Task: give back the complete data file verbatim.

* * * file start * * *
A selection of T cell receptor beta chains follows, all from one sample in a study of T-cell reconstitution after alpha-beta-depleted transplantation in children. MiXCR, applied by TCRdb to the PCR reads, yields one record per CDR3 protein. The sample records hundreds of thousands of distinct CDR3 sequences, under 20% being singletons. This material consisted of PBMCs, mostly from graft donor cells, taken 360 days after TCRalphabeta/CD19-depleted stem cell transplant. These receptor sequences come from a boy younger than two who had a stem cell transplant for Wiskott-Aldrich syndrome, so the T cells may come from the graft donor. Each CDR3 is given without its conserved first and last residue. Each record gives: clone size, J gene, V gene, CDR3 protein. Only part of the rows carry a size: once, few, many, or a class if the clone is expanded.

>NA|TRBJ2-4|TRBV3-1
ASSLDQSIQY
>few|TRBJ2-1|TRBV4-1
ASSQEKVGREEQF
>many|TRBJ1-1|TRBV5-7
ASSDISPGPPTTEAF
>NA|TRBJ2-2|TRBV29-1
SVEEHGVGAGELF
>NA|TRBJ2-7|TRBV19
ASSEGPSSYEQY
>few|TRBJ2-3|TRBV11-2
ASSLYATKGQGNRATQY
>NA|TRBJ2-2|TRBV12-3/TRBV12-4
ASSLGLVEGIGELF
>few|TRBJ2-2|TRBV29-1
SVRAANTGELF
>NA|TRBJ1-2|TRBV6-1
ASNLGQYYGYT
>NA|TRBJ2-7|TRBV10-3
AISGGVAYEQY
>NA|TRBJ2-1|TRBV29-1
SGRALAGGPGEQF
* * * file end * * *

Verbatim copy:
A selection of T cell receptor beta chains follows, all from one sample in a study of T-cell reconstitution after alpha-beta-depleted transplantation in children. MiXCR, applied by TCRdb to the PCR reads, yields one record per CDR3 protein. The sample records hundreds of thousands of distinct CDR3 sequences, under 20% being singletons. This material consisted of PBMCs, mostly from graft donor cells, taken 360 days after TCRalphabeta/CD19-depleted stem cell transplant. These receptor sequences come from a boy younger than two who had a stem cell transplant for Wiskott-Aldrich syndrome, so the T cells may come from the graft donor. Each CDR3 is given without its conserved first and last residue. Each record gives: clone size, J gene, V gene, CDR3 protein. Only part of the rows carry a size: once, few, many, or a class if the clone is expanded.

>NA|TRBJ2-4|TRBV3-1
ASSLDQSIQY
>few|TRBJ2-1|TRBV4-1
ASSQEKVGREEQF
>many|TRBJ1-1|TRBV5-7
ASSDISPGPPTTEAF
>NA|TRBJ2-2|TRBV29-1
SVEEHGVGAGELF
>NA|TRBJ2-7|TRBV19
ASSEGPSSYEQY
>few|TRBJ2-3|TRBV11-2
ASSLYATKGQGNRATQY
>NA|TRBJ2-2|TRBV12-3/TRBV12-4
ASSLGLVEGIGELF
>few|TRBJ2-2|TRBV29-1
SVRAANTGELF
>NA|TRBJ1-2|TRBV6-1
ASNLGQYYGYT
>NA|TRBJ2-7|TRBV10-3
AISGGVAYEQY
>NA|TRBJ2-1|TRBV29-1
SGRALAGGPGEQF